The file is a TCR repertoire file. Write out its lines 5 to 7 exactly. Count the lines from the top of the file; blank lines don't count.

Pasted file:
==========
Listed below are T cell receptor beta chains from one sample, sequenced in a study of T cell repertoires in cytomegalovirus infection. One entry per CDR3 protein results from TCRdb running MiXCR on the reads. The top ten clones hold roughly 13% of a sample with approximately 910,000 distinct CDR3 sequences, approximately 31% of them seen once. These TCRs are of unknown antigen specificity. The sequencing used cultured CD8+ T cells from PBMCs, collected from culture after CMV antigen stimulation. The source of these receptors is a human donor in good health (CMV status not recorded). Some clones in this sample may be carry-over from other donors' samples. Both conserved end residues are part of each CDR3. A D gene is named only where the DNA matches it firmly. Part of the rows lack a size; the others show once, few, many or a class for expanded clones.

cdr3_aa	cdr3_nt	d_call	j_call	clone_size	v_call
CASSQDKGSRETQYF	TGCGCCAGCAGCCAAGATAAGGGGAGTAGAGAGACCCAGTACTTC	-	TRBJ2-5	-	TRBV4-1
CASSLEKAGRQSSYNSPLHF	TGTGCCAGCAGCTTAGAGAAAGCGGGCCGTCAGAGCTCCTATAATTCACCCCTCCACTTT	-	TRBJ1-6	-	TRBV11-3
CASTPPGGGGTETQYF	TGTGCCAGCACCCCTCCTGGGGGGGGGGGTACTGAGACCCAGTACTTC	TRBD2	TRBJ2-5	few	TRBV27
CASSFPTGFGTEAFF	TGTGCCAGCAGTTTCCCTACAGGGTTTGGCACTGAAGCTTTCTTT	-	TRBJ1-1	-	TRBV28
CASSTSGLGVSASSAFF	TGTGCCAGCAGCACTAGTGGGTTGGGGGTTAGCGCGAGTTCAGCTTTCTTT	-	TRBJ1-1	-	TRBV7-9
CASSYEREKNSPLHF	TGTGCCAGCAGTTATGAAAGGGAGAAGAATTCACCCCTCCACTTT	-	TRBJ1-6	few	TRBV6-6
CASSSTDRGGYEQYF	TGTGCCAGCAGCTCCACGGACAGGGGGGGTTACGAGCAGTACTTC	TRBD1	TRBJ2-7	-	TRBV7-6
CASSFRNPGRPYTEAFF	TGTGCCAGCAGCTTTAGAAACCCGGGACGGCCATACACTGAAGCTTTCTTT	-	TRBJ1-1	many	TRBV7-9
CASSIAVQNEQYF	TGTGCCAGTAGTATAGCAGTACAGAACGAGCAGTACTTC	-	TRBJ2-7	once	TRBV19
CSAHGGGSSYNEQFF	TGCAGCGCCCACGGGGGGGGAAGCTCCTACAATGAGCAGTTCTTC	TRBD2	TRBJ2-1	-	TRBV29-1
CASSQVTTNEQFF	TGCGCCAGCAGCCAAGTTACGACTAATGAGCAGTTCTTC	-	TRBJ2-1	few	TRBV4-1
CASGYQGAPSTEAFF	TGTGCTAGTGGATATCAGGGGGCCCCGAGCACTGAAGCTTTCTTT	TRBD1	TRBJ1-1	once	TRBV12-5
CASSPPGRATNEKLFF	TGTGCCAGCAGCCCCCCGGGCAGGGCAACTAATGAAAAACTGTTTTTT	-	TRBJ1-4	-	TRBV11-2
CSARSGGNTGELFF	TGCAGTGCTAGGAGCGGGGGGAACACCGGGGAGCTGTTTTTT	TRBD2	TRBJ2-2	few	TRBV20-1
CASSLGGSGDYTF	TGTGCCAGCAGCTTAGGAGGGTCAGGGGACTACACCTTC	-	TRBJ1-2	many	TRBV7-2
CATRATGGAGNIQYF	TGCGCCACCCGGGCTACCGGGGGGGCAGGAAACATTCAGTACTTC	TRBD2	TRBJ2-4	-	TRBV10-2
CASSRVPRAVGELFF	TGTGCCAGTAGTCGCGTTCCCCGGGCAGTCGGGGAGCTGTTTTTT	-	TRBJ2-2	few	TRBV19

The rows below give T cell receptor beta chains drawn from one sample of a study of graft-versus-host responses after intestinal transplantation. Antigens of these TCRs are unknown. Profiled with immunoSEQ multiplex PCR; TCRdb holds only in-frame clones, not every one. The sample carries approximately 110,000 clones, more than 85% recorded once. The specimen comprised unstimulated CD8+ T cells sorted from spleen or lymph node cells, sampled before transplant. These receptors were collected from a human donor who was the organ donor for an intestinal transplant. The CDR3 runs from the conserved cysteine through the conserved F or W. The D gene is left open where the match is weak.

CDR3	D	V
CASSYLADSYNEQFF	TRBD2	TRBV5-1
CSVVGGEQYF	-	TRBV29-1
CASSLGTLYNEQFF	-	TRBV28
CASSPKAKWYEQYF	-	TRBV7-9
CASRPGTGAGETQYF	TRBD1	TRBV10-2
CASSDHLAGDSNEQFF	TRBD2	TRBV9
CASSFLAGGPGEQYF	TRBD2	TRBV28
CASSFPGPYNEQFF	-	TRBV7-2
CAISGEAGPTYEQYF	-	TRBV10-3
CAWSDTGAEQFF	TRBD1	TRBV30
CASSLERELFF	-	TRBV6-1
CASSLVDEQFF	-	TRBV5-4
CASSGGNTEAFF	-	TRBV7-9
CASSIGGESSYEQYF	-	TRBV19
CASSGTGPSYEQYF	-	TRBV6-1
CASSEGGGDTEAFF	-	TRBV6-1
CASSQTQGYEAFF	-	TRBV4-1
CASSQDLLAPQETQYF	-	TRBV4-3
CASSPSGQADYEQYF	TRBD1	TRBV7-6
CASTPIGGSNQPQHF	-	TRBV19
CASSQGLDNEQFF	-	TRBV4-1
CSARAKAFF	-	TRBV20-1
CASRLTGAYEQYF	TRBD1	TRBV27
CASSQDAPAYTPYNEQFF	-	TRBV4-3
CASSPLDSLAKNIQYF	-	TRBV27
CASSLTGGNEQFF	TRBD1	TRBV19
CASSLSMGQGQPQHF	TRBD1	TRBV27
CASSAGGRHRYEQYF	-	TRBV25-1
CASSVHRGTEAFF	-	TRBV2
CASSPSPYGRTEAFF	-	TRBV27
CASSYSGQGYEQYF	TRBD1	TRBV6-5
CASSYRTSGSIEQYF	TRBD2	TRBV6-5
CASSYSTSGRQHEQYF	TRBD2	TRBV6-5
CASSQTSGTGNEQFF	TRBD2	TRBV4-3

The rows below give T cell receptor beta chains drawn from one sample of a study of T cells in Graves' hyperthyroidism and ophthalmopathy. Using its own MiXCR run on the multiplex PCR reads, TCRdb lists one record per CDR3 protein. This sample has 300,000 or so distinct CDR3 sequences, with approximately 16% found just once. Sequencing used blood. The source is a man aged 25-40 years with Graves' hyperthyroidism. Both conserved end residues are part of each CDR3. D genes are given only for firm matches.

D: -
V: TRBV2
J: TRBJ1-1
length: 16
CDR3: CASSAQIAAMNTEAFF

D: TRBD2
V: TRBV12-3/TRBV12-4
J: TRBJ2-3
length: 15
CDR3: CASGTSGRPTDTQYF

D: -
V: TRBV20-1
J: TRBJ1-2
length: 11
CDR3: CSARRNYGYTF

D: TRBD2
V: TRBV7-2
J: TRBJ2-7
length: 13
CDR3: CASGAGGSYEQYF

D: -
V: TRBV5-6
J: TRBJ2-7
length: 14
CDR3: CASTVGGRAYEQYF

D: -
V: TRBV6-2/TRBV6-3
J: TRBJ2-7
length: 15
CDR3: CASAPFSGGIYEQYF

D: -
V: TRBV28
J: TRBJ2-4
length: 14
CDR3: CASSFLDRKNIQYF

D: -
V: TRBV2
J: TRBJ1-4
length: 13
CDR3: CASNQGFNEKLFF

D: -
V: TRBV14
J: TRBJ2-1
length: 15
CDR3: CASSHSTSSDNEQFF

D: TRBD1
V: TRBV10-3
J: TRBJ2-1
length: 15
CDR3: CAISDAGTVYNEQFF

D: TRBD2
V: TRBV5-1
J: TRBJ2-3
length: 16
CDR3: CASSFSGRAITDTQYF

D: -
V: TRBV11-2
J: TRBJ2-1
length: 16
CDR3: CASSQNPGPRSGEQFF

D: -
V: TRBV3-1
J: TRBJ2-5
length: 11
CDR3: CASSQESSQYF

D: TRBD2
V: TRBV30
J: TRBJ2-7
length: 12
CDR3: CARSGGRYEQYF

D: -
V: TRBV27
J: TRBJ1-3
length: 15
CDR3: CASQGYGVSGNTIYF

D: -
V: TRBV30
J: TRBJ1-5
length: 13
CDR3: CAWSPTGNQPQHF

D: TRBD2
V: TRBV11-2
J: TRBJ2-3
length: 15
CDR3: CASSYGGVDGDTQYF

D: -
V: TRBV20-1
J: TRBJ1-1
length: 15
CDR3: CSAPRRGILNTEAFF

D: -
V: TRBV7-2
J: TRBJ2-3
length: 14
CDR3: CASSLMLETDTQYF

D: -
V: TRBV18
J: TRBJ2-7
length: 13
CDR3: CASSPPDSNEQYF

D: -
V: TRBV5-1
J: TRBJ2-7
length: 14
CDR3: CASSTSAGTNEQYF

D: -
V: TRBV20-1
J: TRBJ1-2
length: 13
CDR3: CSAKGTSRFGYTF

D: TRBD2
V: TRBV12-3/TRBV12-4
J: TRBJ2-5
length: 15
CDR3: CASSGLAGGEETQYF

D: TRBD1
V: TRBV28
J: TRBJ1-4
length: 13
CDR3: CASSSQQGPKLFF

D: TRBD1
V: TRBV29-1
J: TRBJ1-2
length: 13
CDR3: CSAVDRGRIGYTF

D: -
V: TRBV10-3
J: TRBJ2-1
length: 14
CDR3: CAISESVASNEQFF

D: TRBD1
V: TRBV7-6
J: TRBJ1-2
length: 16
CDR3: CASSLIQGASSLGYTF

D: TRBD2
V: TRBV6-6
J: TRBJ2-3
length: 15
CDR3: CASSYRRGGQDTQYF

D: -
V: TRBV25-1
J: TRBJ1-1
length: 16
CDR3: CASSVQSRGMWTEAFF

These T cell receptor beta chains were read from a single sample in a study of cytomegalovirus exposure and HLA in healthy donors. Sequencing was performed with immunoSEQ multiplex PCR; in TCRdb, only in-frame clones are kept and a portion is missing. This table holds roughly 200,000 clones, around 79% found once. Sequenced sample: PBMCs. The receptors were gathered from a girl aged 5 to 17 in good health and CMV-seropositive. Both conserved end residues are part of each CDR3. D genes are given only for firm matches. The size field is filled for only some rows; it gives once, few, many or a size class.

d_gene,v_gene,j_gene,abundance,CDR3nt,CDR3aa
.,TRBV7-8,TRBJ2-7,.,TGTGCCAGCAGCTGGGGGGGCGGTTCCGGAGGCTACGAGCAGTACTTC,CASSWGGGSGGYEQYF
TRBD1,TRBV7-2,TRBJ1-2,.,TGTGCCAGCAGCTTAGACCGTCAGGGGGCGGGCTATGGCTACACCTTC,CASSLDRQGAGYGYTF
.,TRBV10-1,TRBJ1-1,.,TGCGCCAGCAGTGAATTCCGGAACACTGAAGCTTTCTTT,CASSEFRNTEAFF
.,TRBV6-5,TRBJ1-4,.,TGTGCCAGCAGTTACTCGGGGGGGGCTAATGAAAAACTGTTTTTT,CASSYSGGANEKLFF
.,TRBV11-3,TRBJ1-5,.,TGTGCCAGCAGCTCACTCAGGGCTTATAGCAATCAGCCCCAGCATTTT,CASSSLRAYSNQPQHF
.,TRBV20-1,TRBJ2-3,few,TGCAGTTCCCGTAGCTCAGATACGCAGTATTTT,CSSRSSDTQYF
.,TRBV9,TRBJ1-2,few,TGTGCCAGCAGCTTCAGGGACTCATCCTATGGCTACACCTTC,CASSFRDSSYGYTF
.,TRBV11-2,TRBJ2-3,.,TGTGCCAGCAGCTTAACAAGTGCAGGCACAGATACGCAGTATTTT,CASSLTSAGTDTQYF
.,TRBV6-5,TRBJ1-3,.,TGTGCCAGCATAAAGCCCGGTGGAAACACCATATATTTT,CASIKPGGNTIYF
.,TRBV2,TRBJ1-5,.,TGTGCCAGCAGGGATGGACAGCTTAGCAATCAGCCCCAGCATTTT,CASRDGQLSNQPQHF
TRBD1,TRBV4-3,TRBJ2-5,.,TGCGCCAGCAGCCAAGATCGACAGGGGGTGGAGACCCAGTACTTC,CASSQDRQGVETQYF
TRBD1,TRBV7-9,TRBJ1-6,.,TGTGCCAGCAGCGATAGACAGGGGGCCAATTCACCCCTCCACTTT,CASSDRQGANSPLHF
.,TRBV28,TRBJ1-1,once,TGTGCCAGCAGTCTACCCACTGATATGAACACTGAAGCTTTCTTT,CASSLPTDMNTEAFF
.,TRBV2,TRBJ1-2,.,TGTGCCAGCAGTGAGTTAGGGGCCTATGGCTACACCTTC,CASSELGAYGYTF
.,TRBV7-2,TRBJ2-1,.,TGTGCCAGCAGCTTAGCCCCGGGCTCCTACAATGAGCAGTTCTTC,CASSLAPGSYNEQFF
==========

CASTPPGGGGTETQYF	TGTGCCAGCACCCCTCCTGGGGGGGGGGGTACTGAGACCCAGTACTTC	TRBD2	TRBJ2-5	few	TRBV27
CASSFPTGFGTEAFF	TGTGCCAGCAGTTTCCCTACAGGGTTTGGCACTGAAGCTTTCTTT	-	TRBJ1-1	-	TRBV28
CASSTSGLGVSASSAFF	TGTGCCAGCAGCACTAGTGGGTTGGGGGTTAGCGCGAGTTCAGCTTTCTTT	-	TRBJ1-1	-	TRBV7-9